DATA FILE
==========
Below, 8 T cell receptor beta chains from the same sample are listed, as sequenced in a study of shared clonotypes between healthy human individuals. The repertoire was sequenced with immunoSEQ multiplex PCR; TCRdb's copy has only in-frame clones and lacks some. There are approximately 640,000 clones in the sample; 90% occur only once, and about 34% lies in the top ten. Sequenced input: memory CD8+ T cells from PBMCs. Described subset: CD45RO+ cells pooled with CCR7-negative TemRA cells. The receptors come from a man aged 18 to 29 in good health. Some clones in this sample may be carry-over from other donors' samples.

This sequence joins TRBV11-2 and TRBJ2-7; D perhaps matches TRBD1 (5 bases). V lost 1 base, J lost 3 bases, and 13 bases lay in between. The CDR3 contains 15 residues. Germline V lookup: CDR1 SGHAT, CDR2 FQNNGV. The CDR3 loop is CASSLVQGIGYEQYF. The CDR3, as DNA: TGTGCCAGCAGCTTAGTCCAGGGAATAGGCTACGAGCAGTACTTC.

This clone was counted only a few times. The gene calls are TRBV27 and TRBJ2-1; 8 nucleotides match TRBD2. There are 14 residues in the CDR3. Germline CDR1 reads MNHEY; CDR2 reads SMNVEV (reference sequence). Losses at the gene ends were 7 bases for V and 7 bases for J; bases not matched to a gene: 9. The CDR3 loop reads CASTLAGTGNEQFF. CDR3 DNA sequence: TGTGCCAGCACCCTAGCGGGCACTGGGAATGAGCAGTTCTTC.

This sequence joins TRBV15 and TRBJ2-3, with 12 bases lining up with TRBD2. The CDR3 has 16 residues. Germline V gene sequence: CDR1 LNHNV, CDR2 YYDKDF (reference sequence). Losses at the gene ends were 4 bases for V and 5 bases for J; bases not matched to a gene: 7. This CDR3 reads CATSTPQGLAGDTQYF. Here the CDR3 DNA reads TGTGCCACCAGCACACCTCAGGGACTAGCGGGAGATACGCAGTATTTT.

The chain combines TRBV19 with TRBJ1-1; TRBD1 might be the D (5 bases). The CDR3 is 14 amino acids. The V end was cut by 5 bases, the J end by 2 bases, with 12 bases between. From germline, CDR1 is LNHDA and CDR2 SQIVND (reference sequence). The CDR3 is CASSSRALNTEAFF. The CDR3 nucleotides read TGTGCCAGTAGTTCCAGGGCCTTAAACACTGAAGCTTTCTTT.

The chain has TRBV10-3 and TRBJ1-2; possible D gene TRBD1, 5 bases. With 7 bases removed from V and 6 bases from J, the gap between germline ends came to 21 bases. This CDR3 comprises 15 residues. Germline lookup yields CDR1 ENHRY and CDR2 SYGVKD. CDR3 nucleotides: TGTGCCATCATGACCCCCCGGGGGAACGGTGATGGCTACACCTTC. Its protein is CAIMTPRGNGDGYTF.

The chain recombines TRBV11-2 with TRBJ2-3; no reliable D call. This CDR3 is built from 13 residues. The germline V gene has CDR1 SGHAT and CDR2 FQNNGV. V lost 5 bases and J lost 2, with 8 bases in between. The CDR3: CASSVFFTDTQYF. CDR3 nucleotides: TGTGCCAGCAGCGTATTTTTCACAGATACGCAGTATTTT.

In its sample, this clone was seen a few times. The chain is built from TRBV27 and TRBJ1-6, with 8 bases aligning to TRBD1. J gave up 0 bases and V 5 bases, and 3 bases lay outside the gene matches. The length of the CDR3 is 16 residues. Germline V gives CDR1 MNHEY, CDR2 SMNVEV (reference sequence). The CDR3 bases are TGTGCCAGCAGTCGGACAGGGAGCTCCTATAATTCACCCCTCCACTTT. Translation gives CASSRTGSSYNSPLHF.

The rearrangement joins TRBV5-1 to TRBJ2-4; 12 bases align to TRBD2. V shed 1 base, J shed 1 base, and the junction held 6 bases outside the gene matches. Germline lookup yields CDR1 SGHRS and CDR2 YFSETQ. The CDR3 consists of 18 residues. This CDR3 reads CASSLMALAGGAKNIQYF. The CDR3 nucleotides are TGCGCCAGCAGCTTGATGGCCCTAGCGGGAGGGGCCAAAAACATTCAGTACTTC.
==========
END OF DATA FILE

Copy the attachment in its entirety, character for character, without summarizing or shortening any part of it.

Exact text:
Below, 8 T cell receptor beta chains from the same sample are listed, as sequenced in a study of shared clonotypes between healthy human individuals. The repertoire was sequenced with immunoSEQ multiplex PCR; TCRdb's copy has only in-frame clones and lacks some. There are approximately 640,000 clones in the sample; 90% occur only once, and about 34% lies in the top ten. Sequenced input: memory CD8+ T cells from PBMCs. Described subset: CD45RO+ cells pooled with CCR7-negative TemRA cells. The receptors come from a man aged 18 to 29 in good health. Some clones in this sample may be carry-over from other donors' samples.

This sequence joins TRBV11-2 and TRBJ2-7; D perhaps matches TRBD1 (5 bases). V lost 1 base, J lost 3 bases, and 13 bases lay in between. The CDR3 contains 15 residues. Germline V lookup: CDR1 SGHAT, CDR2 FQNNGV. The CDR3 loop is CASSLVQGIGYEQYF. The CDR3, as DNA: TGTGCCAGCAGCTTAGTCCAGGGAATAGGCTACGAGCAGTACTTC.

This clone was counted only a few times. The gene calls are TRBV27 and TRBJ2-1; 8 nucleotides match TRBD2. There are 14 residues in the CDR3. Germline CDR1 reads MNHEY; CDR2 reads SMNVEV (reference sequence). Losses at the gene ends were 7 bases for V and 7 bases for J; bases not matched to a gene: 9. The CDR3 loop reads CASTLAGTGNEQFF. CDR3 DNA sequence: TGTGCCAGCACCCTAGCGGGCACTGGGAATGAGCAGTTCTTC.

This sequence joins TRBV15 and TRBJ2-3, with 12 bases lining up with TRBD2. The CDR3 has 16 residues. Germline V gene sequence: CDR1 LNHNV, CDR2 YYDKDF (reference sequence). Losses at the gene ends were 4 bases for V and 5 bases for J; bases not matched to a gene: 7. This CDR3 reads CATSTPQGLAGDTQYF. Here the CDR3 DNA reads TGTGCCACCAGCACACCTCAGGGACTAGCGGGAGATACGCAGTATTTT.

The chain combines TRBV19 with TRBJ1-1; TRBD1 might be the D (5 bases). The CDR3 is 14 amino acids. The V end was cut by 5 bases, the J end by 2 bases, with 12 bases between. From germline, CDR1 is LNHDA and CDR2 SQIVND (reference sequence). The CDR3 is CASSSRALNTEAFF. The CDR3 nucleotides read TGTGCCAGTAGTTCCAGGGCCTTAAACACTGAAGCTTTCTTT.

The chain has TRBV10-3 and TRBJ1-2; possible D gene TRBD1, 5 bases. With 7 bases removed from V and 6 bases from J, the gap between germline ends came to 21 bases. This CDR3 comprises 15 residues. Germline lookup yields CDR1 ENHRY and CDR2 SYGVKD. CDR3 nucleotides: TGTGCCATCATGACCCCCCGGGGGAACGGTGATGGCTACACCTTC. Its protein is CAIMTPRGNGDGYTF.

The chain recombines TRBV11-2 with TRBJ2-3; no reliable D call. This CDR3 is built from 13 residues. The germline V gene has CDR1 SGHAT and CDR2 FQNNGV. V lost 5 bases and J lost 2, with 8 bases in between. The CDR3: CASSVFFTDTQYF. CDR3 nucleotides: TGTGCCAGCAGCGTATTTTTCACAGATACGCAGTATTTT.

In its sample, this clone was seen a few times. The chain is built from TRBV27 and TRBJ1-6, with 8 bases aligning to TRBD1. J gave up 0 bases and V 5 bases, and 3 bases lay outside the gene matches. The length of the CDR3 is 16 residues. Germline V gives CDR1 MNHEY, CDR2 SMNVEV (reference sequence). The CDR3 bases are TGTGCCAGCAGTCGGACAGGGAGCTCCTATAATTCACCCCTCCACTTT. Translation gives CASSRTGSSYNSPLHF.

The rearrangement joins TRBV5-1 to TRBJ2-4; 12 bases align to TRBD2. V shed 1 base, J shed 1 base, and the junction held 6 bases outside the gene matches. Germline lookup yields CDR1 SGHRS and CDR2 YFSETQ. The CDR3 consists of 18 residues. This CDR3 reads CASSLMALAGGAKNIQYF. The CDR3 nucleotides are TGCGCCAGCAGCTTGATGGCCCTAGCGGGAGGGGCCAAAAACATTCAGTACTTC.